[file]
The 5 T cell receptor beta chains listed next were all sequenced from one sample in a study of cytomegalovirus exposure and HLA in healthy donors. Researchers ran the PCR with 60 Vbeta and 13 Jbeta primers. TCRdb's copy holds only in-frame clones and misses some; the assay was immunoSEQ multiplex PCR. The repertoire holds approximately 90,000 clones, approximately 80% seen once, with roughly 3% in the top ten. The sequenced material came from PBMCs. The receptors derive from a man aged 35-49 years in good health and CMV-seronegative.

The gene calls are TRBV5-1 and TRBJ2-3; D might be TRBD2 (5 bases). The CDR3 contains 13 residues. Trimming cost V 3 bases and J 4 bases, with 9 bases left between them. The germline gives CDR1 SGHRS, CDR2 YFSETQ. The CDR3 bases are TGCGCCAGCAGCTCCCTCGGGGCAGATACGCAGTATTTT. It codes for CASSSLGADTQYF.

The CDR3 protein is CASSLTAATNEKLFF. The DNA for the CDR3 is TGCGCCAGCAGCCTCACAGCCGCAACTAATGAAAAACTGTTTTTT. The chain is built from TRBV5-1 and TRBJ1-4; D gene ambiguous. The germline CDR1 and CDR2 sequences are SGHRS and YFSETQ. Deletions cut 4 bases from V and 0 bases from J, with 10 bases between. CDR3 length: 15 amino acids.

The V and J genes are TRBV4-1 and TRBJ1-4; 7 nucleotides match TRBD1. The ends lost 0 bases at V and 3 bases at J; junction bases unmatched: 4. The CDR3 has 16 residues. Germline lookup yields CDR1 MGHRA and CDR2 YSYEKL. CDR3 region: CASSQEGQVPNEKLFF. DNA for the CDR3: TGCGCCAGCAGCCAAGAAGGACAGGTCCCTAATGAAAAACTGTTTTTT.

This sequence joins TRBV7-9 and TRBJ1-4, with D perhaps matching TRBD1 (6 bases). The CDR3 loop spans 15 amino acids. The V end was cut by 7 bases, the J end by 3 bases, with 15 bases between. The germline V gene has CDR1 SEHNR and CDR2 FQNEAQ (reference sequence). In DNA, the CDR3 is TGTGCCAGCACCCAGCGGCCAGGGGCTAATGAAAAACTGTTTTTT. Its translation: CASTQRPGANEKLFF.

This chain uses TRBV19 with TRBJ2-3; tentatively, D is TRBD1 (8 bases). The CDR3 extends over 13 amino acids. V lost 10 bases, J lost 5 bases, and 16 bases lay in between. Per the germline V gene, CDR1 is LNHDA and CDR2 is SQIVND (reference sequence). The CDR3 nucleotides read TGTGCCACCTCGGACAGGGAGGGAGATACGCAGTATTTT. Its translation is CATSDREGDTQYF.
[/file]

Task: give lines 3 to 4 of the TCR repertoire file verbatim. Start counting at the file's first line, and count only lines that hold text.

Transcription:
The CDR3 protein is CASSLTAATNEKLFF. The DNA for the CDR3 is TGCGCCAGCAGCCTCACAGCCGCAACTAATGAAAAACTGTTTTTT. The chain is built from TRBV5-1 and TRBJ1-4; D gene ambiguous. The germline CDR1 and CDR2 sequences are SGHRS and YFSETQ. Deletions cut 4 bases from V and 0 bases from J, with 10 bases between. CDR3 length: 15 amino acids.

The V and J genes are TRBV4-1 and TRBJ1-4; 7 nucleotides match TRBD1. The ends lost 0 bases at V and 3 bases at J; junction bases unmatched: 4. The CDR3 has 16 residues. Germline lookup yields CDR1 MGHRA and CDR2 YSYEKL. CDR3 region: CASSQEGQVPNEKLFF. DNA for the CDR3: TGCGCCAGCAGCCAAGAAGGACAGGTCCCTAATGAAAAACTGTTTTTT.